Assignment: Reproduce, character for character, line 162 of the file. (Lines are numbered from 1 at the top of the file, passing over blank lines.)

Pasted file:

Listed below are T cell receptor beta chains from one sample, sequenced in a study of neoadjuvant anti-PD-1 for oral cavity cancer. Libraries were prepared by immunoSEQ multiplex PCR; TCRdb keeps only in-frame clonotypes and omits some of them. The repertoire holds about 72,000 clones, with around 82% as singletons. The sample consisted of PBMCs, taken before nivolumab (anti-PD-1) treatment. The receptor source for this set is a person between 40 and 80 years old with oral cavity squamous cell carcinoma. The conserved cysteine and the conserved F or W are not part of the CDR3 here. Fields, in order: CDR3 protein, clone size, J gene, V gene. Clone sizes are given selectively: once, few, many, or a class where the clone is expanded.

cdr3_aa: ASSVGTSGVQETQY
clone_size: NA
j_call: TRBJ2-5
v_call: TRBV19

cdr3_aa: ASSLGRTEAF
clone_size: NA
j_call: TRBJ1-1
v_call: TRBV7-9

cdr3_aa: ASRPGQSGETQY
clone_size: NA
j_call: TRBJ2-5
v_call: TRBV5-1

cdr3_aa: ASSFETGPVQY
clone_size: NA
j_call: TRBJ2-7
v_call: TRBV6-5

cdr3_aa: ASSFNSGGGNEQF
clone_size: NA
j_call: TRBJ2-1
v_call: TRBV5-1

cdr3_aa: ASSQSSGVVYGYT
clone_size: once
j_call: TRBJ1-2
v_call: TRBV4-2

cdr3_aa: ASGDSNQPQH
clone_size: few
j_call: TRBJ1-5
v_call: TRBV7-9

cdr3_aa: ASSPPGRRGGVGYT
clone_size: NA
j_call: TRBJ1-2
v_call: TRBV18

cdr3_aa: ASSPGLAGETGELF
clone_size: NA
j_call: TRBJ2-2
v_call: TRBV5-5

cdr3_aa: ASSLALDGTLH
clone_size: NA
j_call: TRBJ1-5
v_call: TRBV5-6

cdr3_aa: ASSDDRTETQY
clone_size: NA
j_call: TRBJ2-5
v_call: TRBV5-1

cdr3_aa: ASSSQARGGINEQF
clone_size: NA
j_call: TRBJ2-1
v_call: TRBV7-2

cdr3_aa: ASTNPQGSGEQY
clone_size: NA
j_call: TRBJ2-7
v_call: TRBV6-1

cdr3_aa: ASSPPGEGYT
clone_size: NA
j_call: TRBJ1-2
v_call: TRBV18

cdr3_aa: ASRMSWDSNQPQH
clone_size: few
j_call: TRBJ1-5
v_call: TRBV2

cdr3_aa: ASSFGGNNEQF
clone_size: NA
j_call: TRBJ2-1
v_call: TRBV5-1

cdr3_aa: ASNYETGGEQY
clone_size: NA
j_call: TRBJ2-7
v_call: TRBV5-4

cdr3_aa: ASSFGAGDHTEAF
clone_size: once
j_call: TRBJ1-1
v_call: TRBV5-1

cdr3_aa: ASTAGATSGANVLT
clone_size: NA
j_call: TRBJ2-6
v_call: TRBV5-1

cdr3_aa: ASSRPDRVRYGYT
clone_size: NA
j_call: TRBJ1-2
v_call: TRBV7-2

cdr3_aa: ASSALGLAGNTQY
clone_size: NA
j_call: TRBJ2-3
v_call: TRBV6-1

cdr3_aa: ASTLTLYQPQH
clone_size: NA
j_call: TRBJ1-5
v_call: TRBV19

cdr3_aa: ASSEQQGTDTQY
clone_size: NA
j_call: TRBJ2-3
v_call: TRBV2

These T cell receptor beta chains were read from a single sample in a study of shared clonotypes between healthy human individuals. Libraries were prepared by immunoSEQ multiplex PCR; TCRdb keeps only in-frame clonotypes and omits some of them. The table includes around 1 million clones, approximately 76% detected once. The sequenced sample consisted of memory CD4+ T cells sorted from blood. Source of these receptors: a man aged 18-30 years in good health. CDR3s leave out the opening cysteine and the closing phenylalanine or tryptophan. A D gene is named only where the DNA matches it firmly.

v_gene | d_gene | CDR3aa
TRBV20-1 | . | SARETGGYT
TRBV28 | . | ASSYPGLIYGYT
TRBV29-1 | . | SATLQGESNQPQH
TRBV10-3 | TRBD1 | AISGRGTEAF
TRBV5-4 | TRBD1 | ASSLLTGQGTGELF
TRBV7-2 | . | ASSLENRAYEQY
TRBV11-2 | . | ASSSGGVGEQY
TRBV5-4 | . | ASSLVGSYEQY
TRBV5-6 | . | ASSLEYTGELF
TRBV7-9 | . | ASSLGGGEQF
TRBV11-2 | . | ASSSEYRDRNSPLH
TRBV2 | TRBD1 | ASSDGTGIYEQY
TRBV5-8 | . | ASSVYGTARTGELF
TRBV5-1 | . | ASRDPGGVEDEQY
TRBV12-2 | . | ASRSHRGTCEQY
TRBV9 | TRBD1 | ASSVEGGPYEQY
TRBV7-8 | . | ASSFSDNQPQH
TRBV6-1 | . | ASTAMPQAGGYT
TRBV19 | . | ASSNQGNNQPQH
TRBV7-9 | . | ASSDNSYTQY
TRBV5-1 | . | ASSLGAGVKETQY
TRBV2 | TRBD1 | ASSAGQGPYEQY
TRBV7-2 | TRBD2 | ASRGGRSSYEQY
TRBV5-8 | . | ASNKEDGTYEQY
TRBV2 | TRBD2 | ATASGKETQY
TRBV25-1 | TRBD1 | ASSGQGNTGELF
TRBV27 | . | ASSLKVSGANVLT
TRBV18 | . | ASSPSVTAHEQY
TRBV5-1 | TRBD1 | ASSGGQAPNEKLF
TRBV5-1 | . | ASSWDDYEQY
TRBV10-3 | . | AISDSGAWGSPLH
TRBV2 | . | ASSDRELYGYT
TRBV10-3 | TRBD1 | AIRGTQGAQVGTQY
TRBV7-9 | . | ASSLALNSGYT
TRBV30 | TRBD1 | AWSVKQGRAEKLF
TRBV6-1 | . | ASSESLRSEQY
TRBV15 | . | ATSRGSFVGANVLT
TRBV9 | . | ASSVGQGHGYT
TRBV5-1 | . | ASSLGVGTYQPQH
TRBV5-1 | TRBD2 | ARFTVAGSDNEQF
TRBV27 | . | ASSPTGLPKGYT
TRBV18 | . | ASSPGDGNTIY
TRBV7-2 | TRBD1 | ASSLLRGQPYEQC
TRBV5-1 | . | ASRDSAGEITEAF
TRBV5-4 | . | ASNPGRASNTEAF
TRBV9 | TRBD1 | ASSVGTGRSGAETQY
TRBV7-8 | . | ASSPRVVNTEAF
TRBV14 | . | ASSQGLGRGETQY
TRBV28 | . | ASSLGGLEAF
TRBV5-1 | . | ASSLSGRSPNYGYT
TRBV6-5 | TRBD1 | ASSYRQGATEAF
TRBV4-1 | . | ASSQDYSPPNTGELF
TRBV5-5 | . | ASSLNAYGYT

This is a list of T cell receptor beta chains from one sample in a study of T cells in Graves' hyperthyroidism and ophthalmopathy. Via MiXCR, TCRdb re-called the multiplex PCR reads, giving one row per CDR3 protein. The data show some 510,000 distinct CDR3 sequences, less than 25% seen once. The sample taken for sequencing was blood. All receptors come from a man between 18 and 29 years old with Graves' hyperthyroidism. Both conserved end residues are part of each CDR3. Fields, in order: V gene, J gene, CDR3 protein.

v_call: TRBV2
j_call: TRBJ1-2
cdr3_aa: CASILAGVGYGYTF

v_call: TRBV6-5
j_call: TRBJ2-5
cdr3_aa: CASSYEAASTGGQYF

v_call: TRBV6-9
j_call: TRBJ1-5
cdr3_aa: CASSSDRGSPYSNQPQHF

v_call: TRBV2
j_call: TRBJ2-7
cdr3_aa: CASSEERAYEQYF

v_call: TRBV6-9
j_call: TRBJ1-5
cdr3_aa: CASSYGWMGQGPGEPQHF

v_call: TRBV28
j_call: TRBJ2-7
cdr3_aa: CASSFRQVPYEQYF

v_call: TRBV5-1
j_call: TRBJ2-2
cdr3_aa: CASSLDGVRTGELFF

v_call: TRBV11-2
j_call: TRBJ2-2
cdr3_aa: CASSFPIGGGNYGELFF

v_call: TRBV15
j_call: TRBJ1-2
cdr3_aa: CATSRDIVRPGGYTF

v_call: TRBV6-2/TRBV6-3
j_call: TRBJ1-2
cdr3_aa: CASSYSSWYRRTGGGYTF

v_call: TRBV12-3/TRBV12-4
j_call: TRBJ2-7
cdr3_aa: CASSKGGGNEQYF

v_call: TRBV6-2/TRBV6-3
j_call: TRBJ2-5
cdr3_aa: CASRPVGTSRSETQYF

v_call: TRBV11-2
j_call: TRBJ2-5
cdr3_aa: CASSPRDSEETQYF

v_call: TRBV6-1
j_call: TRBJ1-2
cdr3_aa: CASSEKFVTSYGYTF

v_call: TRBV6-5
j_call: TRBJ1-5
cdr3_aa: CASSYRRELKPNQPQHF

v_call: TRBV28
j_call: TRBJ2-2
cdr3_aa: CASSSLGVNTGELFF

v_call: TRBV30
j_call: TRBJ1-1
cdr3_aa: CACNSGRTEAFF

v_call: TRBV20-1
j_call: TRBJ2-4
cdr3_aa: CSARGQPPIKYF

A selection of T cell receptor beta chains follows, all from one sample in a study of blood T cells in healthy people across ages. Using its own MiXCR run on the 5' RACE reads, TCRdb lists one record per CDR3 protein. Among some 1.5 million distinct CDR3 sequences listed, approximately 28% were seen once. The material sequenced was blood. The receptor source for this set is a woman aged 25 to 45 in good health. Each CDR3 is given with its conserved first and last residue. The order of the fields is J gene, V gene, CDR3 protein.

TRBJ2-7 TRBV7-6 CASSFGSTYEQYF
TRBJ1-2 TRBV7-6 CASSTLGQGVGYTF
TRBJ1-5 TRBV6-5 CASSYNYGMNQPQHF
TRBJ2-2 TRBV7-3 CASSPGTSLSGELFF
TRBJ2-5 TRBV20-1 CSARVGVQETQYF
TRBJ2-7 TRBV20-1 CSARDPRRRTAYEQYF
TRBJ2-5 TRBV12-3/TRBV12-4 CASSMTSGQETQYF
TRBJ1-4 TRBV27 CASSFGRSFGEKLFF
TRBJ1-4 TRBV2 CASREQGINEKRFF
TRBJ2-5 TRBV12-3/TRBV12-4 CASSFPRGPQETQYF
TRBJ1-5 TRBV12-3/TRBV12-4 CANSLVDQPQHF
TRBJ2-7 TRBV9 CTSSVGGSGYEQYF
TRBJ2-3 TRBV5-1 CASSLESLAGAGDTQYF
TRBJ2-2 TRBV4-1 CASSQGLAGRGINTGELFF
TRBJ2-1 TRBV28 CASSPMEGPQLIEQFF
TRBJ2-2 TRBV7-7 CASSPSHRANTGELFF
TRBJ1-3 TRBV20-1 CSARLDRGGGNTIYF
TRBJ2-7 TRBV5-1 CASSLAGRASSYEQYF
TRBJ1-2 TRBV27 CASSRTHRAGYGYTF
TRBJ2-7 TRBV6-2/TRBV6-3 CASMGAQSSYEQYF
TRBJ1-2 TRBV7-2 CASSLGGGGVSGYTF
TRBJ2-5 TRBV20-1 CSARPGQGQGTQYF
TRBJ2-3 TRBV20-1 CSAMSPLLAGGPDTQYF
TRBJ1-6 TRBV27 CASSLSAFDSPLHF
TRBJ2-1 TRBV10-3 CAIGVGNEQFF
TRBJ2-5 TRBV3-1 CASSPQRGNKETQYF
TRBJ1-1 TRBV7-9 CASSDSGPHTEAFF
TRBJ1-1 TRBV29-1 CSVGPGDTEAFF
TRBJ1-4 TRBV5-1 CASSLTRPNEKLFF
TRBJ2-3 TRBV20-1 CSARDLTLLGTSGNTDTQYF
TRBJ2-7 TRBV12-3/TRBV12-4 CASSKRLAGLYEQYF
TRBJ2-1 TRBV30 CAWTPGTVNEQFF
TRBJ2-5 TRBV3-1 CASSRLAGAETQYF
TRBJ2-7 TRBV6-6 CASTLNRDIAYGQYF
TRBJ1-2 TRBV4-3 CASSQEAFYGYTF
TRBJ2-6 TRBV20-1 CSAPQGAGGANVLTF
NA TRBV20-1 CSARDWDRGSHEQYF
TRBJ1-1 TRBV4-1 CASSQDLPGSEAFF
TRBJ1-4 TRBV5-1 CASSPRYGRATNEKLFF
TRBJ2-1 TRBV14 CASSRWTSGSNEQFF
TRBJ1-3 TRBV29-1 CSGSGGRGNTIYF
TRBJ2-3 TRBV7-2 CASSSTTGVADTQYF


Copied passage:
v_call: TRBV6-9